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Be Brave. Punch Fear in the Face.

Heather Edwards Mental Health Counseling / Articles  / Be Brave. Punch Fear in the Face.

Be Brave. Punch Fear in the Face.

Heather Edwards Coach Psychotherapist FearTake the power back.  You’ve faced your share of adversity.  …and lived to tell about it.  In fact, confronting those challenges made you a stronger, wiser, freer person. We’ve all heard the famous quote by Friedrich Nietzsche, “That which does not kill us makes us stronger.” And it’s proven to be true.  Researchers have found that although serious events can cause psychological problems, small amounts of trauma can actually make people more resilient.  Knowing that you CAN be brave and let go of fear opens the door to a new freedom of life.

Instead of being intimidated by fear, question it! What purpose does it serve?  How does it benefit you?  And why should you be afraid?  If it’s blocking you from living a fully authentic life, kick it to the curb.  Let’s take a look at several uber talented, genius, and historical figures that despite the odds, stuck it out and proved to themselves and the world that they could do it.

Most recently,  Shaun White, a two time Olympic gold medalist, had a snowboarding accident that landed him in the hospital.  Despite his admitted fear of more accidents and injuries, he “got the monkey off his back” and represented the USA a third time at the 2014 Sochi Olympics. Bethany Hamilton lost her arm in a tiger shark attack off the shores of Kauai in 2003, but that didn’t stop her.  She was back on her board one month later and won first place in the Explorer Women’s Division of the NSSA National Championships two years later.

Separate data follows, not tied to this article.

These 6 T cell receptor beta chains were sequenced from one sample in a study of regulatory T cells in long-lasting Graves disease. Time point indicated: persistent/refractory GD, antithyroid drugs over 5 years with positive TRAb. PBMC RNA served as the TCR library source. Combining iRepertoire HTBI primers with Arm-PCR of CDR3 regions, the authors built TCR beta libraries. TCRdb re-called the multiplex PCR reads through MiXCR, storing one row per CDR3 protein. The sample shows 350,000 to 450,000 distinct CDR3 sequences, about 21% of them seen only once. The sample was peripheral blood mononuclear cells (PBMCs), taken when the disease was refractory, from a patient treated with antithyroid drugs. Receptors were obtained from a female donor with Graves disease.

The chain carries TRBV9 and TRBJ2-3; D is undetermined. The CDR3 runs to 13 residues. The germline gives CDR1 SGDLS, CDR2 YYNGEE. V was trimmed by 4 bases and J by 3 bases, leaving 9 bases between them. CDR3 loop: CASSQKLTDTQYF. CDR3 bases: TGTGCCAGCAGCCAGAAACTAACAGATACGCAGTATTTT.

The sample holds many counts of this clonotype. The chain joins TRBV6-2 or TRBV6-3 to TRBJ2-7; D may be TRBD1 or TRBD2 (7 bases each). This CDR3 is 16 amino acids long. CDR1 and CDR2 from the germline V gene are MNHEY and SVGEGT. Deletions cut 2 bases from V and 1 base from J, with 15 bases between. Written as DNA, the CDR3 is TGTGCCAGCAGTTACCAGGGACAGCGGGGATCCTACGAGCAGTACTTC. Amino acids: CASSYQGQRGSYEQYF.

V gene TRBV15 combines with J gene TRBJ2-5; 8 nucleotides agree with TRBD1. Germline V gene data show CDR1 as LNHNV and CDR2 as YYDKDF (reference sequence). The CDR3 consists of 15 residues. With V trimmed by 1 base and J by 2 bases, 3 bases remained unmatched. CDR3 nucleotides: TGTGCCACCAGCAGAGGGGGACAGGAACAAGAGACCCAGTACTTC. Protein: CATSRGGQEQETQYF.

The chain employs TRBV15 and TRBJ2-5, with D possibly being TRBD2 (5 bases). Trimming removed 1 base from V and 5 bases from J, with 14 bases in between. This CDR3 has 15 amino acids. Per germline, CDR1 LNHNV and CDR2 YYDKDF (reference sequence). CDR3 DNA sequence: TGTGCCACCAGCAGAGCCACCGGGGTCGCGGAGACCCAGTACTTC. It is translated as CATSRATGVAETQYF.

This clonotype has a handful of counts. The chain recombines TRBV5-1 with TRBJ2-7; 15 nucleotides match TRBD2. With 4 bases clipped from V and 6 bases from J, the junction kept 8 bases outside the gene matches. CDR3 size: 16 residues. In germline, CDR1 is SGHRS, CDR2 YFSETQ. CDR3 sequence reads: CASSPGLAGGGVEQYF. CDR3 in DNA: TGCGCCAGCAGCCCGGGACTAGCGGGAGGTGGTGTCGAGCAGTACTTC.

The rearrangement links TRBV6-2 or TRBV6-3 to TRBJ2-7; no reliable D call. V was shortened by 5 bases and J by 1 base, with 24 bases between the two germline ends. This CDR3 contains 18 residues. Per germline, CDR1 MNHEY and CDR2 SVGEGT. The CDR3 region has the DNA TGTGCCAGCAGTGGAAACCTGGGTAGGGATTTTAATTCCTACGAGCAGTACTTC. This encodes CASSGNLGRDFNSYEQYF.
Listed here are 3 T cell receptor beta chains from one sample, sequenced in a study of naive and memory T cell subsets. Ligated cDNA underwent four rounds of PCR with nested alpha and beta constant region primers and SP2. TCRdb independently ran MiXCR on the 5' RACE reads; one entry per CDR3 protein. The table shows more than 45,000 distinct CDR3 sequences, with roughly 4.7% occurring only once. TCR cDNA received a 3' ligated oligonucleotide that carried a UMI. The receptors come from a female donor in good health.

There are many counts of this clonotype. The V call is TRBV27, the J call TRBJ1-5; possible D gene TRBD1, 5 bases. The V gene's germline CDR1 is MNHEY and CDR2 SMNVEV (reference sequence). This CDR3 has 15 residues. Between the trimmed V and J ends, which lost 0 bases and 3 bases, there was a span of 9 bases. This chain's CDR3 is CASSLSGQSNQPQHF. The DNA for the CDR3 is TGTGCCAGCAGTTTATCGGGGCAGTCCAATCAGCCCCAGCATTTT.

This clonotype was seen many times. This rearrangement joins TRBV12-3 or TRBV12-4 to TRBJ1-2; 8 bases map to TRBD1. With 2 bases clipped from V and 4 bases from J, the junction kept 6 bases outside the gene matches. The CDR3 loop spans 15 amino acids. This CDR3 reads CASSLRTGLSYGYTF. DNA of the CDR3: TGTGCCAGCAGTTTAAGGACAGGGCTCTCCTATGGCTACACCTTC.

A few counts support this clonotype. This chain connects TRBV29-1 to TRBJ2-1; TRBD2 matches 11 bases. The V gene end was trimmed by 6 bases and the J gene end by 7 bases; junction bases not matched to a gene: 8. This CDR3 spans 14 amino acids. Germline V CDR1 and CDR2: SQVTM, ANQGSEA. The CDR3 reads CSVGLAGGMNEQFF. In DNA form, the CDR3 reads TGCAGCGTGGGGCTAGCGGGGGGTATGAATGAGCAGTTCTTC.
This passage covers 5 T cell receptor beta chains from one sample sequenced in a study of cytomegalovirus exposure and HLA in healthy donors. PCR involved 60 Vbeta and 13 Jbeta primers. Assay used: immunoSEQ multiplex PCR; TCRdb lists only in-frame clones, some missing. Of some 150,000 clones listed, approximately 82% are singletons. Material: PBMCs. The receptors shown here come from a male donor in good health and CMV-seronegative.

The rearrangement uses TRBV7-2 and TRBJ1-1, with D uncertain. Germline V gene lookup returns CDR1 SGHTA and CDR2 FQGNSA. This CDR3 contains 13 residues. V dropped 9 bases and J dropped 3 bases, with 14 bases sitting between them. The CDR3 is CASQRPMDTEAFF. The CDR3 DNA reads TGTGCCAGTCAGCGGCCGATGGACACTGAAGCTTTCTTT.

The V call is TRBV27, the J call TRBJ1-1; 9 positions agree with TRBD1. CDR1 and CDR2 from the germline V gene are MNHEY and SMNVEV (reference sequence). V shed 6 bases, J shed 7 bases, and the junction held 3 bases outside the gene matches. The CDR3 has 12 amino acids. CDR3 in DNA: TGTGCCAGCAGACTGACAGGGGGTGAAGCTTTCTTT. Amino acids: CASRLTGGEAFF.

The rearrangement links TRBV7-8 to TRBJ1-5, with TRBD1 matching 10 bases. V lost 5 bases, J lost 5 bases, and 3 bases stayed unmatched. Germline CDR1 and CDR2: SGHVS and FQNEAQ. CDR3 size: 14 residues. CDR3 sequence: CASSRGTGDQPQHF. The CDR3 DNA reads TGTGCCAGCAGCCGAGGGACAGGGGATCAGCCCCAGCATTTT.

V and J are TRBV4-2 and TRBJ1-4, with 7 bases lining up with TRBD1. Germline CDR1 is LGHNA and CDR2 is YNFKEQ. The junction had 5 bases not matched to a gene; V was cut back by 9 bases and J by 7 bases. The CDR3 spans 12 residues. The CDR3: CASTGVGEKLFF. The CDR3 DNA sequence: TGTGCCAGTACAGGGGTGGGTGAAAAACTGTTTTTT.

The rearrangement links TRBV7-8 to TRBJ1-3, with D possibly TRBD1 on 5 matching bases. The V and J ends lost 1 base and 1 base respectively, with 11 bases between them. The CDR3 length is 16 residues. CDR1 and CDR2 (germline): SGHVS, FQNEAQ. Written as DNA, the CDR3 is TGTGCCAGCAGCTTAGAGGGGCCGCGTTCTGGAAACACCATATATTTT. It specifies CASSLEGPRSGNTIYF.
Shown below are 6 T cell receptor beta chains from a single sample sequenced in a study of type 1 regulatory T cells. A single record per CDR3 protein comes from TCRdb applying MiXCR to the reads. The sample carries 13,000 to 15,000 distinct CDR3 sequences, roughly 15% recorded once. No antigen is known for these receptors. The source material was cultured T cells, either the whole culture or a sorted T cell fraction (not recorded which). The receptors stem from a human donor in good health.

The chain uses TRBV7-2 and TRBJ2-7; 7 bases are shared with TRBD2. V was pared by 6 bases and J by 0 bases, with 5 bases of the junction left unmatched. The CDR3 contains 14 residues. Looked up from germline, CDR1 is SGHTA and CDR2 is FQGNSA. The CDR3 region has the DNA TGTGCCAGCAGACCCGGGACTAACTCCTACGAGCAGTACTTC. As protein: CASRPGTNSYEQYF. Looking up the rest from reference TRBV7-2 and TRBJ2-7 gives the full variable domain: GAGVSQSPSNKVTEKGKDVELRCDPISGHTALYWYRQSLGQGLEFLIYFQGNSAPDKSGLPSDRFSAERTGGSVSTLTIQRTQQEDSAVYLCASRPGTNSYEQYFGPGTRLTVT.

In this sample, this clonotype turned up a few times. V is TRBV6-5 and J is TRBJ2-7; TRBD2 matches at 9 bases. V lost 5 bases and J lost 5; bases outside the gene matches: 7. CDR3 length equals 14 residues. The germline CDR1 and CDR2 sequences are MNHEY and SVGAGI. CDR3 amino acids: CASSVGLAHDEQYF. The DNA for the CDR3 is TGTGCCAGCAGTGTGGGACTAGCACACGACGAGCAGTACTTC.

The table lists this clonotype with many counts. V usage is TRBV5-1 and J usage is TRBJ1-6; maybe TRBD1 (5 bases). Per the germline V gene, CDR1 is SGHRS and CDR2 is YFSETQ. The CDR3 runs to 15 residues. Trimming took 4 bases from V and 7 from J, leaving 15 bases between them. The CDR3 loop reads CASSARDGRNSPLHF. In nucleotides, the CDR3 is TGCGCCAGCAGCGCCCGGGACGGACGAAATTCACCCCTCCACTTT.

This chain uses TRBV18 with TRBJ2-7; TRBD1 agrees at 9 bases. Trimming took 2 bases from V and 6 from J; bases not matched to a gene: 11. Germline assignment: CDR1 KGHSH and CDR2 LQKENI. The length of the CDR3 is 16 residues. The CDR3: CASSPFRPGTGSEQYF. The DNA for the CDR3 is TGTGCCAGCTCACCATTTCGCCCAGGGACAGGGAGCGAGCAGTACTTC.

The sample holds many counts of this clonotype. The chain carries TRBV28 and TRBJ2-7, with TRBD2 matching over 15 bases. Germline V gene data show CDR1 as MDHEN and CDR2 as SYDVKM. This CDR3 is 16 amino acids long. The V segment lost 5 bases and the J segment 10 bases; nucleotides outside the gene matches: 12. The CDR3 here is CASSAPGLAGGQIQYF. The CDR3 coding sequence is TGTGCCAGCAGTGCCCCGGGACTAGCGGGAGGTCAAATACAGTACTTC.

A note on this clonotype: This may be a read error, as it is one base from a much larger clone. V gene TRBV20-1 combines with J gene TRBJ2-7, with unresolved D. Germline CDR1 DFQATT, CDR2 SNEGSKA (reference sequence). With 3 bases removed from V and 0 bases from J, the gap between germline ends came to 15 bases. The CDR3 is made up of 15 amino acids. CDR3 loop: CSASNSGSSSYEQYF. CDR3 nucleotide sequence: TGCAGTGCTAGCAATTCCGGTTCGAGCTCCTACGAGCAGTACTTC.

Perhaps you’re the creative or intellectual type and your worst fear is failure and rejection, rather than actual physical injury.  Albert Einstein didn’t talk until he was four years old yet his ideas forever revolutionized science and math as we know it.  Bill Gates’ first business failed, but he later founded Microsoft.  Richard Branson has dyslexia and is the fourth wealthiest person in the UK.  Stephen King’s first book, Carrie, was rejected 30 times.  Stephen Spielberg was rejected from his chosen film school three times.  And the list goes on…  How did all these amazingly successful people persevere?  Here are a few tips that have been known to punch fear in the face and replace it with inspiration and courage.

Normalize it –  Everyone has fears.  In fact, a certain amount of fear keeps us safe.  It’s evolutionary.  But fighting and avoiding it only gives it more strength and influence over us.  So allow it to be.  Give it a name. Sit with it. Let it float away.  It’s inevitable, but it doesn’t need to take over.

Reframe it –  At the risk of sounding like a broken record…. It’s important to know that the way we think about things effects the way we feel and thus, how we behave.  Look for the silver lining in a challenging situation.  Consider the best case scenario. Identify the opportunities for growth.   If things don’t work out as planned, what is plan B?  Be prepared to press on.

Be Curious  – Consider all possible outcomes but focus on the positive ones. Explore various scenarios. Hold onto the good ones. Embrace them. They are just as probable and exponentially more motivating than the negative ones.     When you believe in yourself and your dreams, you can change the world.

So what envelope will you push today?  Remember the haunting and inspiring words of Eleanor Roosevelt, “Do one thing every day that scares you.”  Make it your mantra for life!  Never give up.  Always seek new challenges.

Heather Edwards, LMHC, BCC


  • Lynne
    April 1, 2014 at 3:12 am

    Your posts are always so inspiring! Let us all be brave and focus on the positive things in life. Let us not let fear be in our way. Thanks for the share.